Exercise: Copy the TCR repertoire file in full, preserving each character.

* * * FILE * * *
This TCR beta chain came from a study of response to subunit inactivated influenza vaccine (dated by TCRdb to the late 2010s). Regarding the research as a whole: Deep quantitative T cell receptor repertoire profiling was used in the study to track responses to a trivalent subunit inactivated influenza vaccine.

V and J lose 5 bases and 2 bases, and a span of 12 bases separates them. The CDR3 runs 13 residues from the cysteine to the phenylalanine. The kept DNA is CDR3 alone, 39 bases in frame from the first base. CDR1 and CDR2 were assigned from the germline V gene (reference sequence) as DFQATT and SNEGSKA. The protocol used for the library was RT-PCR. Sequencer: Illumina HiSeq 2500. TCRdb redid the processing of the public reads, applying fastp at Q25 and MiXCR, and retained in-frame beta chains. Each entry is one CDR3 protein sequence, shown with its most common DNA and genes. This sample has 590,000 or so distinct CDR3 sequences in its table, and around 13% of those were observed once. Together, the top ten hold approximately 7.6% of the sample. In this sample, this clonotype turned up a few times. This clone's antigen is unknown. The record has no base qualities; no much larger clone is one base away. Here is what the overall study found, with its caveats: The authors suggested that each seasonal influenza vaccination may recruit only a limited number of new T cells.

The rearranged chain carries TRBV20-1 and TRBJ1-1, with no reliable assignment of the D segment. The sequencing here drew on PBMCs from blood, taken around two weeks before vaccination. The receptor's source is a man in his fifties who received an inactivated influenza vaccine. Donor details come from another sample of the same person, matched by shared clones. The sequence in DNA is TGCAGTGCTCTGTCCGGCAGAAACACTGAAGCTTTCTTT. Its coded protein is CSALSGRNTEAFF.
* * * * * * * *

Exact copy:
This TCR beta chain came from a study of response to subunit inactivated influenza vaccine (dated by TCRdb to the late 2010s). Regarding the research as a whole: Deep quantitative T cell receptor repertoire profiling was used in the study to track responses to a trivalent subunit inactivated influenza vaccine.

V and J lose 5 bases and 2 bases, and a span of 12 bases separates them. The CDR3 runs 13 residues from the cysteine to the phenylalanine. The kept DNA is CDR3 alone, 39 bases in frame from the first base. CDR1 and CDR2 were assigned from the germline V gene (reference sequence) as DFQATT and SNEGSKA. The protocol used for the library was RT-PCR. Sequencer: Illumina HiSeq 2500. TCRdb redid the processing of the public reads, applying fastp at Q25 and MiXCR, and retained in-frame beta chains. Each entry is one CDR3 protein sequence, shown with its most common DNA and genes. This sample has 590,000 or so distinct CDR3 sequences in its table, and around 13% of those were observed once. Together, the top ten hold approximately 7.6% of the sample. In this sample, this clonotype turned up a few times. This clone's antigen is unknown. The record has no base qualities; no much larger clone is one base away. Here is what the overall study found, with its caveats: The authors suggested that each seasonal influenza vaccination may recruit only a limited number of new T cells.

The rearranged chain carries TRBV20-1 and TRBJ1-1, with no reliable assignment of the D segment. The sequencing here drew on PBMCs from blood, taken around two weeks before vaccination. The receptor's source is a man in his fifties who received an inactivated influenza vaccine. Donor details come from another sample of the same person, matched by shared clones. The sequence in DNA is TGCAGTGCTCTGTCCGGCAGAAACACTGAAGCTTTCTTT. Its coded protein is CSALSGRNTEAFF.